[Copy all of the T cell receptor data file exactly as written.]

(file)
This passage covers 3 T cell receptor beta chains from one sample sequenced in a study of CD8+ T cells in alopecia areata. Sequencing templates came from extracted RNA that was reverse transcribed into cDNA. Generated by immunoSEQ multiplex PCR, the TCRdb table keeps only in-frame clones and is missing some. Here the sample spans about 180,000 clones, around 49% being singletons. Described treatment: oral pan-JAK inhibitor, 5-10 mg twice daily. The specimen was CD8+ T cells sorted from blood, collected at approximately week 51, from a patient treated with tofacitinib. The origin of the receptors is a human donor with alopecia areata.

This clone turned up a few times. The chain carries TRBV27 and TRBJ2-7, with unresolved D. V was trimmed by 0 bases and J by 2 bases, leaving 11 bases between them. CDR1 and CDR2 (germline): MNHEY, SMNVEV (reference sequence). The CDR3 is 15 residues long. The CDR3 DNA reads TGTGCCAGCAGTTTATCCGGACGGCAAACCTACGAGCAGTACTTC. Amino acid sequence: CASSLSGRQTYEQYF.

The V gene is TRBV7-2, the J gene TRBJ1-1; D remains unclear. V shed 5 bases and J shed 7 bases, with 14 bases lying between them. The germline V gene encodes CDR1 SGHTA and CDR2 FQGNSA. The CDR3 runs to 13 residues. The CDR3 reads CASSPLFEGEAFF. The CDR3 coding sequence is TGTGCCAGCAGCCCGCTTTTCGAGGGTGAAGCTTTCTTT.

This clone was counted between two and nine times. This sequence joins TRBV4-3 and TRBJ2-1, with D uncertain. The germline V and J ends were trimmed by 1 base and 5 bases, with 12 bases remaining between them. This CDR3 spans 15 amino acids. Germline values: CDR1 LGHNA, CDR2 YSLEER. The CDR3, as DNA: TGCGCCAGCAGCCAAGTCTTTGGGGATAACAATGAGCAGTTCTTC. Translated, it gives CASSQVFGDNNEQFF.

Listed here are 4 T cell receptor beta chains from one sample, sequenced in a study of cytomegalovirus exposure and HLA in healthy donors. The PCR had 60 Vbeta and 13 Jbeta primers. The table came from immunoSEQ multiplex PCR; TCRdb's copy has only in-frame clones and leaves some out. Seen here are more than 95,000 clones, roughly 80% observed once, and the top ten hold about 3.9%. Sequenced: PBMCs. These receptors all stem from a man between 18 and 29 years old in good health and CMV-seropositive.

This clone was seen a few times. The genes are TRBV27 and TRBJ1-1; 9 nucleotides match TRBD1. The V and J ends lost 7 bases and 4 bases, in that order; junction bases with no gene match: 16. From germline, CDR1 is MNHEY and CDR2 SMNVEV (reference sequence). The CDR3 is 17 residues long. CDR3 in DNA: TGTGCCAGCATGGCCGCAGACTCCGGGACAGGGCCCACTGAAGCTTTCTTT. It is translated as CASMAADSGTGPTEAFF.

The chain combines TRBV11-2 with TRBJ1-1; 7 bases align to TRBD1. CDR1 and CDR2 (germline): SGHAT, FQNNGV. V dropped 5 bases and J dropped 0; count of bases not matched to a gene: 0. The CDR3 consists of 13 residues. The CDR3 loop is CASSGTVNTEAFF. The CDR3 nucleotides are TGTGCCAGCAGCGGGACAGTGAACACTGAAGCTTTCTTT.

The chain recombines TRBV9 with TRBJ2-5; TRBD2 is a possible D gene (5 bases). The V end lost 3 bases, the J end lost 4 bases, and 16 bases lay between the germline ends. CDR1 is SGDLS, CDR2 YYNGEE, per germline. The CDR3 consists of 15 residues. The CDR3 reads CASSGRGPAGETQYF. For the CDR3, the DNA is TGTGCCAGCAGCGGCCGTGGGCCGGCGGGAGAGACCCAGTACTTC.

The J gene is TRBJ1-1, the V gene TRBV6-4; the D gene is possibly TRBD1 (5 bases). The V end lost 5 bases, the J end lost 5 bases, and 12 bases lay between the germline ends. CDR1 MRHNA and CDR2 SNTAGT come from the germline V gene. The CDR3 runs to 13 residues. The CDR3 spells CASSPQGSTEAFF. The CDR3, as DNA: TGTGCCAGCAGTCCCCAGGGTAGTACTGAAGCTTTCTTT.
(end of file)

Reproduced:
This passage covers 3 T cell receptor beta chains from one sample sequenced in a study of CD8+ T cells in alopecia areata. Sequencing templates came from extracted RNA that was reverse transcribed into cDNA. Generated by immunoSEQ multiplex PCR, the TCRdb table keeps only in-frame clones and is missing some. Here the sample spans about 180,000 clones, around 49% being singletons. Described treatment: oral pan-JAK inhibitor, 5-10 mg twice daily. The specimen was CD8+ T cells sorted from blood, collected at approximately week 51, from a patient treated with tofacitinib. The origin of the receptors is a human donor with alopecia areata.

This clone turned up a few times. The chain carries TRBV27 and TRBJ2-7, with unresolved D. V was trimmed by 0 bases and J by 2 bases, leaving 11 bases between them. CDR1 and CDR2 (germline): MNHEY, SMNVEV (reference sequence). The CDR3 is 15 residues long. The CDR3 DNA reads TGTGCCAGCAGTTTATCCGGACGGCAAACCTACGAGCAGTACTTC. Amino acid sequence: CASSLSGRQTYEQYF.

The V gene is TRBV7-2, the J gene TRBJ1-1; D remains unclear. V shed 5 bases and J shed 7 bases, with 14 bases lying between them. The germline V gene encodes CDR1 SGHTA and CDR2 FQGNSA. The CDR3 runs to 13 residues. The CDR3 reads CASSPLFEGEAFF. The CDR3 coding sequence is TGTGCCAGCAGCCCGCTTTTCGAGGGTGAAGCTTTCTTT.

This clone was counted between two and nine times. This sequence joins TRBV4-3 and TRBJ2-1, with D uncertain. The germline V and J ends were trimmed by 1 base and 5 bases, with 12 bases remaining between them. This CDR3 spans 15 amino acids. Germline values: CDR1 LGHNA, CDR2 YSLEER. The CDR3, as DNA: TGCGCCAGCAGCCAAGTCTTTGGGGATAACAATGAGCAGTTCTTC. Translated, it gives CASSQVFGDNNEQFF.

Listed here are 4 T cell receptor beta chains from one sample, sequenced in a study of cytomegalovirus exposure and HLA in healthy donors. The PCR had 60 Vbeta and 13 Jbeta primers. The table came from immunoSEQ multiplex PCR; TCRdb's copy has only in-frame clones and leaves some out. Seen here are more than 95,000 clones, roughly 80% observed once, and the top ten hold about 3.9%. Sequenced: PBMCs. These receptors all stem from a man between 18 and 29 years old in good health and CMV-seropositive.

This clone was seen a few times. The genes are TRBV27 and TRBJ1-1; 9 nucleotides match TRBD1. The V and J ends lost 7 bases and 4 bases, in that order; junction bases with no gene match: 16. From germline, CDR1 is MNHEY and CDR2 SMNVEV (reference sequence). The CDR3 is 17 residues long. CDR3 in DNA: TGTGCCAGCATGGCCGCAGACTCCGGGACAGGGCCCACTGAAGCTTTCTTT. It is translated as CASMAADSGTGPTEAFF.

The chain combines TRBV11-2 with TRBJ1-1; 7 bases align to TRBD1. CDR1 and CDR2 (germline): SGHAT, FQNNGV. V dropped 5 bases and J dropped 0; count of bases not matched to a gene: 0. The CDR3 consists of 13 residues. The CDR3 loop is CASSGTVNTEAFF. The CDR3 nucleotides are TGTGCCAGCAGCGGGACAGTGAACACTGAAGCTTTCTTT.

The chain recombines TRBV9 with TRBJ2-5; TRBD2 is a possible D gene (5 bases). The V end lost 3 bases, the J end lost 4 bases, and 16 bases lay between the germline ends. CDR1 is SGDLS, CDR2 YYNGEE, per germline. The CDR3 consists of 15 residues. The CDR3 reads CASSGRGPAGETQYF. For the CDR3, the DNA is TGTGCCAGCAGCGGCCGTGGGCCGGCGGGAGAGACCCAGTACTTC.

The J gene is TRBJ1-1, the V gene TRBV6-4; the D gene is possibly TRBD1 (5 bases). The V end lost 5 bases, the J end lost 5 bases, and 12 bases lay between the germline ends. CDR1 MRHNA and CDR2 SNTAGT come from the germline V gene. The CDR3 runs to 13 residues. The CDR3 spells CASSPQGSTEAFF. The CDR3, as DNA: TGTGCCAGCAGTCCCCAGGGTAGTACTGAAGCTTTCTTT.